Alice Through The Looking-Glass

Illustrated children's book by Lewis Carroll - online version

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100                        WOOL AND WATER.
moment, and she was back again in the little dark shop.
"I should like, to buy an egg, please," she said timidly. "How do you sell them? "
" Fivepence farthing for one------twopence for
two," the Sheep replied.
"Then two are cheaper than one?" Alice said in a surprised tone, taking out her purse.
" Only you must eat them both, if you buy two," said the Sheep.
"Then I'll have one, please," said Alice, as she put the money down on the counter. For she thought to herself, "They mightn't be at all nice, you know."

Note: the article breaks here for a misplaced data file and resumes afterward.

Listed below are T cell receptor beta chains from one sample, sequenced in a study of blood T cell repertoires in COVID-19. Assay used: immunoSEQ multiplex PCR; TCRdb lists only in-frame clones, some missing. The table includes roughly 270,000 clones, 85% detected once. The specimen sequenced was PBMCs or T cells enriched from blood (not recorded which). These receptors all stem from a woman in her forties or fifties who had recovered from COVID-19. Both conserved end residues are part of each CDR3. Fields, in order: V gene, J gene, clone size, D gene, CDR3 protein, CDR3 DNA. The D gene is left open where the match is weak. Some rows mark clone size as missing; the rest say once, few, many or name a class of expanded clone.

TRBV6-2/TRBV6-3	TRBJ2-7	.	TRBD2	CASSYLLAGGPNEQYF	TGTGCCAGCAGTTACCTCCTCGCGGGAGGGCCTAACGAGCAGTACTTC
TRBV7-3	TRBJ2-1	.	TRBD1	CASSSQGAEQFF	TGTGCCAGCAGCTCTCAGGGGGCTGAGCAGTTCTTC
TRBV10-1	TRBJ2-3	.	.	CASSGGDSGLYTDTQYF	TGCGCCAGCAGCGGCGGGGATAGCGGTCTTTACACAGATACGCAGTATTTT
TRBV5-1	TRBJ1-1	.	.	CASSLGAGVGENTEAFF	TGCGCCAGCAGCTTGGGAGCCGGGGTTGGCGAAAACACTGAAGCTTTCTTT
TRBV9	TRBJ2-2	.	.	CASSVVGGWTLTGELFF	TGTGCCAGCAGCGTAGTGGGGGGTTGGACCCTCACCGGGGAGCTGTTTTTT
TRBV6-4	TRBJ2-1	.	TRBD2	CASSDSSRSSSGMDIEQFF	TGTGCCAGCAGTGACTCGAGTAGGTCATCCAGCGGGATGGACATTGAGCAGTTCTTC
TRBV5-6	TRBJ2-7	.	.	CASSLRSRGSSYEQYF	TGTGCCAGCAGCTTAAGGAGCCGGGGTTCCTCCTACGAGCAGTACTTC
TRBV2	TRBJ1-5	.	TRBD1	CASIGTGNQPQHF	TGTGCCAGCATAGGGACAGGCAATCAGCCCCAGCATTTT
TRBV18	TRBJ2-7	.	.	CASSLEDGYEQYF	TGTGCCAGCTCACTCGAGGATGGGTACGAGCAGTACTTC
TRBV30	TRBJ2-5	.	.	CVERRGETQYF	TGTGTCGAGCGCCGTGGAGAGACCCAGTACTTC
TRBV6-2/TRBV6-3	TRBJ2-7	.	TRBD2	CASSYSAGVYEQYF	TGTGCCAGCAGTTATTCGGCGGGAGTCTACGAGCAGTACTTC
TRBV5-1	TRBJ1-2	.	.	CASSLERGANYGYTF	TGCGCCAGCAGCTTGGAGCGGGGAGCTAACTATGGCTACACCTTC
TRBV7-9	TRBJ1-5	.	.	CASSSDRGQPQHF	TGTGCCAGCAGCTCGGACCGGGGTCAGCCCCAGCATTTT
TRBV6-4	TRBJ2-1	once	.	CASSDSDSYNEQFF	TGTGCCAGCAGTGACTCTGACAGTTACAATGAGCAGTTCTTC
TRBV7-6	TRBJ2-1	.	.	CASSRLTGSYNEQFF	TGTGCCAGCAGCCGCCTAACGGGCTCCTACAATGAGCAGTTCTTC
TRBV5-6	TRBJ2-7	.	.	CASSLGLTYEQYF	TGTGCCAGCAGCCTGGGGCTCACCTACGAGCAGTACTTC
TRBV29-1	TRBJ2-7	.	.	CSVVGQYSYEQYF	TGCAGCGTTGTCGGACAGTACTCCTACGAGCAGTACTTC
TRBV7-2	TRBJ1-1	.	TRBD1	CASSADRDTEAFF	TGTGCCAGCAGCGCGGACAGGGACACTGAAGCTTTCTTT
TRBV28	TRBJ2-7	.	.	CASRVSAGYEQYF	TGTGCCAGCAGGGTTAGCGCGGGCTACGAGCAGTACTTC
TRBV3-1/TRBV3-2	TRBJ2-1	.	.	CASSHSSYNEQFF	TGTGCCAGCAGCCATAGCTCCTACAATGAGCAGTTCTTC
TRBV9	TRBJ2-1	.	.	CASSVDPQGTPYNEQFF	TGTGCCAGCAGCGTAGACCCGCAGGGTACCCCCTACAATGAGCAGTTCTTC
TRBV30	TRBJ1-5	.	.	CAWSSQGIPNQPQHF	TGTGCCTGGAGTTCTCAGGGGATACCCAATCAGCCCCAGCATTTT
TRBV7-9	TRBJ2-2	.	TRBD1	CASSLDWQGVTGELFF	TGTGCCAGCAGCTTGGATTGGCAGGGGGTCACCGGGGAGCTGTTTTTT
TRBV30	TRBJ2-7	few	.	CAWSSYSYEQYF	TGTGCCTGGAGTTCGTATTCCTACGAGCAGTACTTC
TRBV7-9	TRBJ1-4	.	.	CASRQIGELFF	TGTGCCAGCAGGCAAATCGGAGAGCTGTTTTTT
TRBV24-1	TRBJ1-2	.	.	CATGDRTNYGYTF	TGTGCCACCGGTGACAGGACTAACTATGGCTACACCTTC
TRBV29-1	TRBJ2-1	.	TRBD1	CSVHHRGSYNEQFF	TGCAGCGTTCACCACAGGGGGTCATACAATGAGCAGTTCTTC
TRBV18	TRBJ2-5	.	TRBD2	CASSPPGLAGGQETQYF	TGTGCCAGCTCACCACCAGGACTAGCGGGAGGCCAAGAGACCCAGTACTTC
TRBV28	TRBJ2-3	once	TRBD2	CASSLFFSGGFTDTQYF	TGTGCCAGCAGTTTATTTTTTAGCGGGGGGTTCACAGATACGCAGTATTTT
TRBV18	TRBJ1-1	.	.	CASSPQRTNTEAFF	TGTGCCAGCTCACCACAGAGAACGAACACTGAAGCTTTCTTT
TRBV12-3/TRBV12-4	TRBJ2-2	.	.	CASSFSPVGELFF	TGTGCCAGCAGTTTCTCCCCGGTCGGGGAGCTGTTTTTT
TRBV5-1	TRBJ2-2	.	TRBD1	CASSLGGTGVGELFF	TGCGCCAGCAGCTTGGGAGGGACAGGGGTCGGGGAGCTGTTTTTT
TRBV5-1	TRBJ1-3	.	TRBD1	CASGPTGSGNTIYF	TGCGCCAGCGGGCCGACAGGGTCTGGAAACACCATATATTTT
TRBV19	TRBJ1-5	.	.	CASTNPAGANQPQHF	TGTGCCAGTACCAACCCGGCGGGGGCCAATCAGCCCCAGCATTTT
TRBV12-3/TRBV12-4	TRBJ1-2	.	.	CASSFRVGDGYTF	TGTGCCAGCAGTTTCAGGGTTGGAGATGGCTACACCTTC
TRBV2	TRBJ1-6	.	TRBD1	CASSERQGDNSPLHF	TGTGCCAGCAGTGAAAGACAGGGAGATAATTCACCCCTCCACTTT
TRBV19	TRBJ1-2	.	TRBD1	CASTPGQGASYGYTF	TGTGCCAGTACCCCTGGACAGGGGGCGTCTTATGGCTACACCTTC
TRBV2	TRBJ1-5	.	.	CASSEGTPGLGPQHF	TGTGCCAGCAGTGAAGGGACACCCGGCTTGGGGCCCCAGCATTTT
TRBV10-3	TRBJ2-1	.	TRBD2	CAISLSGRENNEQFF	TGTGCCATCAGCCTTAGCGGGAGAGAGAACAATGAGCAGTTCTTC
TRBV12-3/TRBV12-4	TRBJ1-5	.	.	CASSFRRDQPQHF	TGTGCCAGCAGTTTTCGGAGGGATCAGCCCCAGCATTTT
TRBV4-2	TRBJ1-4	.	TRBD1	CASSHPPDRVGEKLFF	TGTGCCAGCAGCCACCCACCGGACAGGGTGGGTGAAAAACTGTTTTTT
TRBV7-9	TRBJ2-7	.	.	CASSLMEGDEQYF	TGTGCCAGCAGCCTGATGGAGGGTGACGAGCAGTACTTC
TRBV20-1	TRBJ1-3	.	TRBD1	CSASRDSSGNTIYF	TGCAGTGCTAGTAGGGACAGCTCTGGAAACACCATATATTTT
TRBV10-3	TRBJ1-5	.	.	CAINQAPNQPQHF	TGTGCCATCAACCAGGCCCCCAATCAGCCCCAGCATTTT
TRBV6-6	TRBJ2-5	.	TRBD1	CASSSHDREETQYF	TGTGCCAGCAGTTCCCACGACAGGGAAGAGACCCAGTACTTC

The Sheep took the money, and put it away in a box : then she said "I never put things into peo­ple's hands------that would never do------you must
get it for yourself." And so saying, she went off to the other end of the shop, and set the egg up­right on a shelf.
"I wonder why it wouldn't do?" thought-Alice, as she groped her way among the tables and chairs, for the shop was very dark toward the end. "The egg seems to get further away the more I walk toward it. Let me see, is this a chair ? Why, it's got branches, I declare! How very odd to find trees growing here! And actually here's